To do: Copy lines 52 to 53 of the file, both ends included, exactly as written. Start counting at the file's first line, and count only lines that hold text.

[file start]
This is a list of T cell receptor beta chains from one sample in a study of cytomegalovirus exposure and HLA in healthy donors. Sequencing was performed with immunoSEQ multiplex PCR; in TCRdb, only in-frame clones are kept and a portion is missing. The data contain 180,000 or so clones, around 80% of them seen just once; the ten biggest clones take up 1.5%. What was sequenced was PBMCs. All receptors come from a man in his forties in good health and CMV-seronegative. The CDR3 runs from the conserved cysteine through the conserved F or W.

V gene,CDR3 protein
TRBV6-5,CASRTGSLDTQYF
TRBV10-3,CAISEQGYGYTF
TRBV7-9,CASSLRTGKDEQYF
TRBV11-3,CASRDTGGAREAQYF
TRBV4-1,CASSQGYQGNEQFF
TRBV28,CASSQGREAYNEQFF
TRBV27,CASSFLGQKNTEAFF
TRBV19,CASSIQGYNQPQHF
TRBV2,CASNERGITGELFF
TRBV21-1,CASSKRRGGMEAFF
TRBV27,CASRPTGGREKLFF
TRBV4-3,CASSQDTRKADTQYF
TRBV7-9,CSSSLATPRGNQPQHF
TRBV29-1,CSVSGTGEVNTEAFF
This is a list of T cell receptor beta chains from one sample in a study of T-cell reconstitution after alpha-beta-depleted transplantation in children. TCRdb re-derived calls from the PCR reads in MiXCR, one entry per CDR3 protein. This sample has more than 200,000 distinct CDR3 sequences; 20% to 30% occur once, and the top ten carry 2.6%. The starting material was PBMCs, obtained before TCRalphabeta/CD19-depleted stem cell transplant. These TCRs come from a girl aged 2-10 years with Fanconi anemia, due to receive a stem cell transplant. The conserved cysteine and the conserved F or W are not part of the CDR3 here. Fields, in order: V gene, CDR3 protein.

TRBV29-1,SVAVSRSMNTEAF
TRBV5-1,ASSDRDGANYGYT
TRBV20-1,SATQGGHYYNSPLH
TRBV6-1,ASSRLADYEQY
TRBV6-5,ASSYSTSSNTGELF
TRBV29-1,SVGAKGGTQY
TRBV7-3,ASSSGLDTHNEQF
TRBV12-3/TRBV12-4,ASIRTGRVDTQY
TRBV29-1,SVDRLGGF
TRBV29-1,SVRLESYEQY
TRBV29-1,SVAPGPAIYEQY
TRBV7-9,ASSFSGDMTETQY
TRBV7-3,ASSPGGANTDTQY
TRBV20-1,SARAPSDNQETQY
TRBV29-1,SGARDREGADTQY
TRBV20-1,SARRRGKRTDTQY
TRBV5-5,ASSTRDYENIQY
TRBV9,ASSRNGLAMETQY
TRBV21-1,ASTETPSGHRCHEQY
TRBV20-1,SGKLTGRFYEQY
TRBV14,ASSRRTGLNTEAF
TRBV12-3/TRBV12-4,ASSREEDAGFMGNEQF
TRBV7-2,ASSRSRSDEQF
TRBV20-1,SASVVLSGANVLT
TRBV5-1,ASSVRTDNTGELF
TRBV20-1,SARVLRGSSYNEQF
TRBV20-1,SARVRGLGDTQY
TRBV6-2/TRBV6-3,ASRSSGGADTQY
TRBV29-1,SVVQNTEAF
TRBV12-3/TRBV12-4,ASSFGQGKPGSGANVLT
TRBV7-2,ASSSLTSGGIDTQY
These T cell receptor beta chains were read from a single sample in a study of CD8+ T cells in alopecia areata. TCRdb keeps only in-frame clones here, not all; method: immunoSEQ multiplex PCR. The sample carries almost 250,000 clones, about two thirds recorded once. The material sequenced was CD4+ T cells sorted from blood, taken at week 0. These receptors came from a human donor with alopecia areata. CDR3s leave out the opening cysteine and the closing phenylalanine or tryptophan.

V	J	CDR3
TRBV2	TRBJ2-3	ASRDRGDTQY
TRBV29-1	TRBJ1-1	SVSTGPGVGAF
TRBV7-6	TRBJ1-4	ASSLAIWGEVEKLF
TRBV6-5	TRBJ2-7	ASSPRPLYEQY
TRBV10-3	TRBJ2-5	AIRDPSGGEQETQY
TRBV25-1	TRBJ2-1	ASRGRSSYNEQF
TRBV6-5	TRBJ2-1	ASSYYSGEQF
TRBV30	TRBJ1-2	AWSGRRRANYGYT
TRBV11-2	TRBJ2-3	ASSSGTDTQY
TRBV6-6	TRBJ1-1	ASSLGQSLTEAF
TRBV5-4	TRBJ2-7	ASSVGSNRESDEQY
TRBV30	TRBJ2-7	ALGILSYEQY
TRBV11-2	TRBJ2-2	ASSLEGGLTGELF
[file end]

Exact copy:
TRBV29-1	TRBJ1-1	SVSTGPGVGAF
TRBV7-6	TRBJ1-4	ASSLAIWGEVEKLF